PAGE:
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Seize the day, not the back

Funnily enough, riding a multi-day ride might mean multi-day training

Lying awake in the small hours of Easter Sunday, unable to find a position comfortable enough to sleep, my back aching, my neck hurting if I moved my head to the left, it occurred to me that completing the Deloitte Ride Across Britain in September will depend on more than simply developing leg power.

This weekend’s training ride taught me a few things: Yes! I can still ride 100 miles in a day! No, it’s not the best idea to only leave the house at 11.30am when you’re aiming to ride 100 miles at less than 14mph average speed and you haven’t packed any proper lights. And… I really, really need to do some stretching/pilates/yoga/something/anything to stop my body seizing up.

Up until now I’ve been mostly worrying about not being able to do the mileage in the time ‘allowed’. I don’t want to travel to Scotland in a broomwagon… 

And training has been going well: cycling 12-13 miles a day, three or four times a week, into and out of work – taking in a big, long, steep, nasty hill on the way home – plus one long ride at the weekend. One day of the weekend devoted to bike training, one day to ‘other commitments’…

Rosie and Izzy.JPG

Back in February, I just about doubled my January mileage in the first week of the month. And since then, our weekend distance (I’m doing the RAB with my husband, Simon) has been creeping up steadily, until, a fortnight ago, we hit 50 for the first time. It felt like a real achievement. “How do you fancy another 50 now?” we joked.

Then just a week later, Simon said he’d like to have a go at riding up Cheddar Gorge. I’d ridden it before as part of the excellent Bike Bath sportive – it’s not that far from where we live – so on that lovely hot weekend at the start of April, off we went, and upped our distance to nearly 75. (Note to fellow RABbers: Cheddar Gorge, on day two, is eminently doable – just a little steep corner in the middle to overcome.)

That ride taught us something else too – how, if you’re going to sizeably increase your mileage, you need to sizeably increase your fuel intake. Handily, Cheddar Gorge has the odd eatery here and there, and a bacon sandwich and scrambled egg on toast at the Edelweiss Cafe stopped us bonking until we got home. (Phnaar, phnaar.)


Then Easter, with all its lovely bank holiday days off, loomed, coinciding with the return of our darling dog-sitting daughter. Time to see if we could hit 100 – and maybe get back on the bike the next day, or day after…

Well, we managed the first bit. A lovely ride down the Wylye Valley, with an all-too-frequently-missing tailwind assisting us, taking in a late lunch at Wilton (lesson from Cheddar learnt, beans on toast at the bike-friendly Coffee Darling), then completing the loop home mostly into a headwind (of course), via Stourhead and Longleat, plus a quick spin up and down the lane to top up the Garmin, which had been measuring 99.4 as we reached the sign for our village.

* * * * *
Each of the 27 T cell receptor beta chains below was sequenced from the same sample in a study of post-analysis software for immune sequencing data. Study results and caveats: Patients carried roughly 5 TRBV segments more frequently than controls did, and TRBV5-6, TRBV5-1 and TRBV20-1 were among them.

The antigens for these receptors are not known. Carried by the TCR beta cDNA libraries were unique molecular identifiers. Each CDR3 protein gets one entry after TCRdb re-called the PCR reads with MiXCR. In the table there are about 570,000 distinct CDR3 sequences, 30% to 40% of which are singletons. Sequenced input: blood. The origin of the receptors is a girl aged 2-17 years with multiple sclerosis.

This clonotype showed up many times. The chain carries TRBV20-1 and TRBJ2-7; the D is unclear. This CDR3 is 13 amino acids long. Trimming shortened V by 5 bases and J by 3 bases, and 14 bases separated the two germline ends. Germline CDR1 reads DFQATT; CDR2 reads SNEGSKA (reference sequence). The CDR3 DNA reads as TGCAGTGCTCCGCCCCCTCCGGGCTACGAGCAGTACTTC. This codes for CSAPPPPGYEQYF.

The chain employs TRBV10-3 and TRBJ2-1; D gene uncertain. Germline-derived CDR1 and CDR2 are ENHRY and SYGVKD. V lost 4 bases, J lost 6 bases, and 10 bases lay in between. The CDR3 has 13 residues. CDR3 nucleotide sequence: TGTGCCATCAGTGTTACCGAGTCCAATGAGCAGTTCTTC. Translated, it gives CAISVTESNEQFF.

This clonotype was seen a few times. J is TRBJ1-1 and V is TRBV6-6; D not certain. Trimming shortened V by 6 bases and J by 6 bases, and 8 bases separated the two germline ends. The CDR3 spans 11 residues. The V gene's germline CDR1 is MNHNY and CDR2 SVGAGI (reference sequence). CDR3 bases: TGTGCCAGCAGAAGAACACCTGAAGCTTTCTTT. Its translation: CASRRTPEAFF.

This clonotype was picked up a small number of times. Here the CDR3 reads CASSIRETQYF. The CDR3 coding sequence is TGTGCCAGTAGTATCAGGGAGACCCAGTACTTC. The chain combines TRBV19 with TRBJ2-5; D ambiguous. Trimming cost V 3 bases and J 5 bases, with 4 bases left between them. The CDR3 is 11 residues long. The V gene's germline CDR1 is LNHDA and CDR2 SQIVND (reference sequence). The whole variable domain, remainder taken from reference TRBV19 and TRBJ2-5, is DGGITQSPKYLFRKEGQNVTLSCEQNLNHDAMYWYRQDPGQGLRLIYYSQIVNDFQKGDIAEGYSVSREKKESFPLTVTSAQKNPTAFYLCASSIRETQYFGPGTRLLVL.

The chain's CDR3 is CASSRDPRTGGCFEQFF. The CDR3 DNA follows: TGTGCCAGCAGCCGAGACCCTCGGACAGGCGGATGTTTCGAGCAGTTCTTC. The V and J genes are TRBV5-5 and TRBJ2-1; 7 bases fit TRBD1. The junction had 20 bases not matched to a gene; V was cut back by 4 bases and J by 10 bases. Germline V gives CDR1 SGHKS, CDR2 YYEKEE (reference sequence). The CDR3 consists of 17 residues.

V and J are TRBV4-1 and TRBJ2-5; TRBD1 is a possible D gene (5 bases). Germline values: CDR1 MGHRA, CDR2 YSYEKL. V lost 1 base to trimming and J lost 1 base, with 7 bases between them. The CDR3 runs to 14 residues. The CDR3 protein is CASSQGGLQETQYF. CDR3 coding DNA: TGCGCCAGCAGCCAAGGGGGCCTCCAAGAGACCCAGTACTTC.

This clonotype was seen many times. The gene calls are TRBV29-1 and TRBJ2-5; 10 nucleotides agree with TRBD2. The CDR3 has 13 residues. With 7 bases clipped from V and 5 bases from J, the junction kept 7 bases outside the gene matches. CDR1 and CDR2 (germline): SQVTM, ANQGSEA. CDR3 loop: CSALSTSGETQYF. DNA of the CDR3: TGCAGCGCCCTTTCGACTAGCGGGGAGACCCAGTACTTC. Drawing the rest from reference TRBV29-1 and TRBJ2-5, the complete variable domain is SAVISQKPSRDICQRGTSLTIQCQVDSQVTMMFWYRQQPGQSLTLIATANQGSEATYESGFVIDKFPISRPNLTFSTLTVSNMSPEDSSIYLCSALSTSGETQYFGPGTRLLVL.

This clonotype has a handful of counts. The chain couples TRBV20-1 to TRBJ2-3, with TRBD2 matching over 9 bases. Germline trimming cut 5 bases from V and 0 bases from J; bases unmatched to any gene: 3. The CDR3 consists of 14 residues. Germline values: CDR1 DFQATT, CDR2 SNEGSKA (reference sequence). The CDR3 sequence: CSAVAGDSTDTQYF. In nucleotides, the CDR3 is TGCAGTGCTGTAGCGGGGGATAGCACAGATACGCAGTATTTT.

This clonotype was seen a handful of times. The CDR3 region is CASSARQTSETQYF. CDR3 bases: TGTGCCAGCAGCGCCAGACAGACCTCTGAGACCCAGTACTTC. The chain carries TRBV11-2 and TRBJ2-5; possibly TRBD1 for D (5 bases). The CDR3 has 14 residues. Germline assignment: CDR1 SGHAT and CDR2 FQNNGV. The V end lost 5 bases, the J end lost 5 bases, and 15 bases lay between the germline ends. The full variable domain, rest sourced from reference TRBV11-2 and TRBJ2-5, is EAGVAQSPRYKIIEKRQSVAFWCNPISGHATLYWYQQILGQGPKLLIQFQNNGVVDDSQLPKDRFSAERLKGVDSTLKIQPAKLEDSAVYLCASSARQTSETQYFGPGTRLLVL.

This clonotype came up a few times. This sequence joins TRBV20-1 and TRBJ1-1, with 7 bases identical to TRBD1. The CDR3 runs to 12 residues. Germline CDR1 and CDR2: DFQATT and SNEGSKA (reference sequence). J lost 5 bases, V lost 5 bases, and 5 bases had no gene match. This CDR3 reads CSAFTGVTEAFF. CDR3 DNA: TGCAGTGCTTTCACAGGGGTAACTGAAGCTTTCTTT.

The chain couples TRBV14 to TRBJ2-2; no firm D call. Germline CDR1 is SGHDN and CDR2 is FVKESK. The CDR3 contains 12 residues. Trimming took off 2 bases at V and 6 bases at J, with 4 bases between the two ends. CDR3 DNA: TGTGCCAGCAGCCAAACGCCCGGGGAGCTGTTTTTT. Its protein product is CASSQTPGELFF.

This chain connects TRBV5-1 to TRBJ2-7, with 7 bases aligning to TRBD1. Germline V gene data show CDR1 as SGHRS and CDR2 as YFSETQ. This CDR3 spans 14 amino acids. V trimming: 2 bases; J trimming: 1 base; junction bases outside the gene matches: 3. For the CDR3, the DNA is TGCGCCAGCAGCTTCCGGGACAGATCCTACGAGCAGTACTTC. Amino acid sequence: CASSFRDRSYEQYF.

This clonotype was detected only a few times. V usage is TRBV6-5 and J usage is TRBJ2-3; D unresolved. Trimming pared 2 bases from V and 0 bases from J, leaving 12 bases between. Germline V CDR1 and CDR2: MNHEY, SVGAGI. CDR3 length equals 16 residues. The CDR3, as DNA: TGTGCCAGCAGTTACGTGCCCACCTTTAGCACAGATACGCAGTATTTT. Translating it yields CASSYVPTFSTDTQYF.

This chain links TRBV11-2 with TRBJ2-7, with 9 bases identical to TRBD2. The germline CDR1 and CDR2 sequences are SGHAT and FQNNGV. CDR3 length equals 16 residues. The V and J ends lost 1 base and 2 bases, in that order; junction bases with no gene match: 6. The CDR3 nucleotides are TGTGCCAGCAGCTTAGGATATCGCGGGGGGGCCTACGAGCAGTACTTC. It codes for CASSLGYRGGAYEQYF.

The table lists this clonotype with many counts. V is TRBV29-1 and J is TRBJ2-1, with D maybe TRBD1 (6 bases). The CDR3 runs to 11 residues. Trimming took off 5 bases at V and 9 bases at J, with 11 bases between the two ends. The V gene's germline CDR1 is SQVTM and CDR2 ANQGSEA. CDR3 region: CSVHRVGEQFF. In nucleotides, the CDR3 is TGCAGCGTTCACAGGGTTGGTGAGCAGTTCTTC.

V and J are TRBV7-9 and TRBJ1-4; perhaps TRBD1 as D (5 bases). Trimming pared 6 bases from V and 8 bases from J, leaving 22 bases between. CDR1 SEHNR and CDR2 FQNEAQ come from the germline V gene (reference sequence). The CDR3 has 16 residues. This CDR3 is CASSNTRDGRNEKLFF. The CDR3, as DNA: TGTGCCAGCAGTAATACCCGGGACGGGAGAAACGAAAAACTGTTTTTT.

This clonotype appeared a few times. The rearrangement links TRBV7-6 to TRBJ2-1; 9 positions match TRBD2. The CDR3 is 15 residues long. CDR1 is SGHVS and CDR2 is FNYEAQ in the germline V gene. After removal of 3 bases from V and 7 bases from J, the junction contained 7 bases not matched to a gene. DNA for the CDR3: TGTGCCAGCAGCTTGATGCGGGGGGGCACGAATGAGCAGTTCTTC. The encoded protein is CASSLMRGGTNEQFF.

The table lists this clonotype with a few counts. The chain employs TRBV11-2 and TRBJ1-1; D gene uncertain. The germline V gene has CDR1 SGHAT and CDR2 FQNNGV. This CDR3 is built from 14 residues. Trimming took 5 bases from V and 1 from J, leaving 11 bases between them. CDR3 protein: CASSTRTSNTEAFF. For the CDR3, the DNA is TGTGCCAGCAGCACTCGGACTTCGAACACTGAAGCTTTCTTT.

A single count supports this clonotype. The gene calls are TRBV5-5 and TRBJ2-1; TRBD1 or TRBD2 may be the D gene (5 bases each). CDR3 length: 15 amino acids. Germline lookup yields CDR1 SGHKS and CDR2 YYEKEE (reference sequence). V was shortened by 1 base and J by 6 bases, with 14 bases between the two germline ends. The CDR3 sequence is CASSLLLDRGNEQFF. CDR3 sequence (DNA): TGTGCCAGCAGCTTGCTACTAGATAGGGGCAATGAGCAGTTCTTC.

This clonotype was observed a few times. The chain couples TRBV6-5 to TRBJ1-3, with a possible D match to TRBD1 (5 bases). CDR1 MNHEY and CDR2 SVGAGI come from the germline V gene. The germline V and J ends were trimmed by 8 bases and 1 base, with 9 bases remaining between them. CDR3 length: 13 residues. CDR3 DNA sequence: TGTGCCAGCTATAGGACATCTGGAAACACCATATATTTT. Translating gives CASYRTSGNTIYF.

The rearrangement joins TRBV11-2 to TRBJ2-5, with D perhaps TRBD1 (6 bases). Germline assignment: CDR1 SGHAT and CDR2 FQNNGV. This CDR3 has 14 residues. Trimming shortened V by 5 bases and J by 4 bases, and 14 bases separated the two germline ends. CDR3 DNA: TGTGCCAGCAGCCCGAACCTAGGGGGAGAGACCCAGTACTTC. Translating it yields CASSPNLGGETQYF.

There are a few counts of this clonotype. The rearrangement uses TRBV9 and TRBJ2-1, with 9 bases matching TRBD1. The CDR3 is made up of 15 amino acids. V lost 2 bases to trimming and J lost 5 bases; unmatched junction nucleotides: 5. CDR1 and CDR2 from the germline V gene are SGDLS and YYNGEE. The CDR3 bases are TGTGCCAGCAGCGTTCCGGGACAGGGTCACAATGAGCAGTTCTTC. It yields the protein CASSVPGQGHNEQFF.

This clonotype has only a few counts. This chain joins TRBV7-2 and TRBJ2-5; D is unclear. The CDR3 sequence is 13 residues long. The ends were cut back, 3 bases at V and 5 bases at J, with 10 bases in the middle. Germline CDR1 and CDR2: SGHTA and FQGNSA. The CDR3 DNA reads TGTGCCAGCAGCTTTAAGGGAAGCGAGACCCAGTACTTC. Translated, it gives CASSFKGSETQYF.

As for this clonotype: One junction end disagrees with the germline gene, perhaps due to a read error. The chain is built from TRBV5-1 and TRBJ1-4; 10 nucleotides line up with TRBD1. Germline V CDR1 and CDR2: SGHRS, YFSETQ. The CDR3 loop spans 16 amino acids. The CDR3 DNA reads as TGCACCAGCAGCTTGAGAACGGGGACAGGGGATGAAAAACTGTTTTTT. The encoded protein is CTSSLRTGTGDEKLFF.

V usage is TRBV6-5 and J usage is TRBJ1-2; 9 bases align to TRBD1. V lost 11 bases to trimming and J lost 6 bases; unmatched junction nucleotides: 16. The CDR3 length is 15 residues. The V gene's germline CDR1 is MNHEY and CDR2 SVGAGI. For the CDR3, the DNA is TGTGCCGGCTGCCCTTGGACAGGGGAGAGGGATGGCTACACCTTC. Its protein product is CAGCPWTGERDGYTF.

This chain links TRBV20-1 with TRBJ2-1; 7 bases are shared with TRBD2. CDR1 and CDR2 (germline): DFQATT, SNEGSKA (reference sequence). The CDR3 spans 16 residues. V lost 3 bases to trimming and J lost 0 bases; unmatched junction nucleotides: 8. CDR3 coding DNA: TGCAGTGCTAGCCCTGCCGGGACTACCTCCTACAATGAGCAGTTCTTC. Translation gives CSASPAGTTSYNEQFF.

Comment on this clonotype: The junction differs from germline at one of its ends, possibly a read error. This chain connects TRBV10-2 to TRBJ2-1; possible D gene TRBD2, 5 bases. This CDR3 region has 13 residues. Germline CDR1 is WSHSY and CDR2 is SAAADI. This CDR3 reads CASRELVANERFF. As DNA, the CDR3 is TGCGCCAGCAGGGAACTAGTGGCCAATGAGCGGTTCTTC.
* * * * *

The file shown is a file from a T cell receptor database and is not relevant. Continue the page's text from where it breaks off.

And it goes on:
Phew. We’d done it. Darling daughter had even cooked tea.

What we didn't do was any stretching… Recovery drink, yes; shower, yes; delicious recovery meal, yes. Massage? Erm, nope. 

“How do you fancy doing that again tomorrow, then?”

“My back hurts.”


“My neck hurts.”

Now, with the Dulux Trade London Revolution looming on 13-14 May (there are still a few places left, if you fancy a two-day ride around the capital, camping at Windsor on the Saturday night – see here for details), I’m thinking it’s time to stop worrying about distance and get some back-to-back action going on. With a bit of pilates in between.

Tass is our production pedant, who boldly goes hunting for split infinitives, rogue apostrophes and other things up with which she will not put. She joined in 2015 but first began working on bike magazines way back in 1991 as production editor on Mountain Biking UK, then deputy editor of MTB Pro, before changing allegiance to road cycling as senior production editor on Cycling Plus. She's ridden off-road but much prefers on, hasn't done half the touring she'd like to, and loves paper maps.

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allez1984 | 7 years ago

This year will be my second LR and I really want to do RAB. I recently did my first 'Solo 100' and the next day managed to climb on the turbo trainer for a short recovery spin. Like you I didn't do any stretching so I really felt it. At least with LR there are plenty of mats and foam rollers pins so there is no excuse to not have a stretch off at base  camp.  

check12 | 7 years ago
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Foam roller and British cycling foam roller routine I find is helping keep stuff loose. 

RobD | 7 years ago
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I definitely recommend stretching the day before a big ride, usually in the evening an hour or so before bed, seems to give my body a chance to relax properly and sort itself out a little before the ride, then only needs a bit of stretching afterwards (I tried it in the morning before a ride once and it didn't seem to work half as well).  And planks, holding a plank position or a side plank for 1-2 minutes once or twice a day really seems to make a difference to the aches in the back and neck as there's more support from the rest of your body.

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